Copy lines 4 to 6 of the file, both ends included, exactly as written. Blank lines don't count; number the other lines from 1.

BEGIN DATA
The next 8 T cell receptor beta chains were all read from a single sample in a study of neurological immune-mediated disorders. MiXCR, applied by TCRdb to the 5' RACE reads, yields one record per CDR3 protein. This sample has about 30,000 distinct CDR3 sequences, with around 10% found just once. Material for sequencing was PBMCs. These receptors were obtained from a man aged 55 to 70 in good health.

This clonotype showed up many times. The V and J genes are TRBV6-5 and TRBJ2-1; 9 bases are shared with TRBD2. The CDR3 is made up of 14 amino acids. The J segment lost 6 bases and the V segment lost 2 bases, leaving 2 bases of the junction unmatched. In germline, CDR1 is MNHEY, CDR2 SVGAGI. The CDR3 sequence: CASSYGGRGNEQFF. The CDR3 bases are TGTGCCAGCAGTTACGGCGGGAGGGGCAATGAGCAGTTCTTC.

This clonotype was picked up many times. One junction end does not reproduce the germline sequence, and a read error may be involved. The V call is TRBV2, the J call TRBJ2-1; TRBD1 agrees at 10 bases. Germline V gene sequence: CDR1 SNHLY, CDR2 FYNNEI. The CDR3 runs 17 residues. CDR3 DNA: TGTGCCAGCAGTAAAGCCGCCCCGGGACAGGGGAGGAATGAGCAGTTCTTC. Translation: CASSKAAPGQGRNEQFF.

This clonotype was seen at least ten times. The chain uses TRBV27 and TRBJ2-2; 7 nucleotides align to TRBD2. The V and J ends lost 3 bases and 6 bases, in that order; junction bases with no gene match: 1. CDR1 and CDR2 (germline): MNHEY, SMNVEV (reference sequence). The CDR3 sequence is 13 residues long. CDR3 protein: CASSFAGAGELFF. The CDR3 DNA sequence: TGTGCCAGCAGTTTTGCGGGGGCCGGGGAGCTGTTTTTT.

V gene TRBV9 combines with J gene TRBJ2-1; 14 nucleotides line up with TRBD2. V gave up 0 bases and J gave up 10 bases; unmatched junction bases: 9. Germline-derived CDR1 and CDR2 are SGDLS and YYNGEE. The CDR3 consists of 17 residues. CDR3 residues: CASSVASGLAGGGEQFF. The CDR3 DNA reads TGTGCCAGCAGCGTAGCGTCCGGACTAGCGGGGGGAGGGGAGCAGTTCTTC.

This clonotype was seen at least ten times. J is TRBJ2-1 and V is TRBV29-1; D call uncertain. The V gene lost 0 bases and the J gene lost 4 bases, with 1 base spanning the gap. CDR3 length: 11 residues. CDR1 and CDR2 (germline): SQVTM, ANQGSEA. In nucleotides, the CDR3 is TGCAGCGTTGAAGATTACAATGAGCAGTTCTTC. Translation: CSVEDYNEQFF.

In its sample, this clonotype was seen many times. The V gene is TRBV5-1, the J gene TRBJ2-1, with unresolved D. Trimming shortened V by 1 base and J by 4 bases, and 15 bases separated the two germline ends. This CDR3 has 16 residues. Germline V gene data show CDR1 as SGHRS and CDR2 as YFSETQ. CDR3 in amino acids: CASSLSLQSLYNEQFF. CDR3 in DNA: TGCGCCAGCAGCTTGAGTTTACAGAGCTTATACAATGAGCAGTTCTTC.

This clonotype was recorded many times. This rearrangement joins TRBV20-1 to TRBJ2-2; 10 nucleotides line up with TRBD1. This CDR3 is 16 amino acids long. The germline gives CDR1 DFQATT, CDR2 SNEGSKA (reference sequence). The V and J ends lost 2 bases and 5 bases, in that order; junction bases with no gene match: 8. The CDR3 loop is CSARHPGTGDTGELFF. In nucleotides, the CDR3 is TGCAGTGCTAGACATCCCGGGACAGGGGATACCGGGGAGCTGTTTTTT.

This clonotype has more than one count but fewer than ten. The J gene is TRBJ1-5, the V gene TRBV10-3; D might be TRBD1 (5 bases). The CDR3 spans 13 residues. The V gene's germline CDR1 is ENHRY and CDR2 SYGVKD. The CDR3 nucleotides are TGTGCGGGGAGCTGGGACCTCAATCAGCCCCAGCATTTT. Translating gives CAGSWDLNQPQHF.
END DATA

This clonotype was seen at least ten times. The chain uses TRBV27 and TRBJ2-2; 7 nucleotides align to TRBD2. The V and J ends lost 3 bases and 6 bases, in that order; junction bases with no gene match: 1. CDR1 and CDR2 (germline): MNHEY, SMNVEV (reference sequence). The CDR3 sequence is 13 residues long. CDR3 protein: CASSFAGAGELFF. The CDR3 DNA sequence: TGTGCCAGCAGTTTTGCGGGGGCCGGGGAGCTGTTTTTT.

V gene TRBV9 combines with J gene TRBJ2-1; 14 nucleotides line up with TRBD2. V gave up 0 bases and J gave up 10 bases; unmatched junction bases: 9. Germline-derived CDR1 and CDR2 are SGDLS and YYNGEE. The CDR3 consists of 17 residues. CDR3 residues: CASSVASGLAGGGEQFF. The CDR3 DNA reads TGTGCCAGCAGCGTAGCGTCCGGACTAGCGGGGGGAGGGGAGCAGTTCTTC.

This clonotype was seen at least ten times. J is TRBJ2-1 and V is TRBV29-1; D call uncertain. The V gene lost 0 bases and the J gene lost 4 bases, with 1 base spanning the gap. CDR3 length: 11 residues. CDR1 and CDR2 (germline): SQVTM, ANQGSEA. In nucleotides, the CDR3 is TGCAGCGTTGAAGATTACAATGAGCAGTTCTTC. Translation: CSVEDYNEQFF.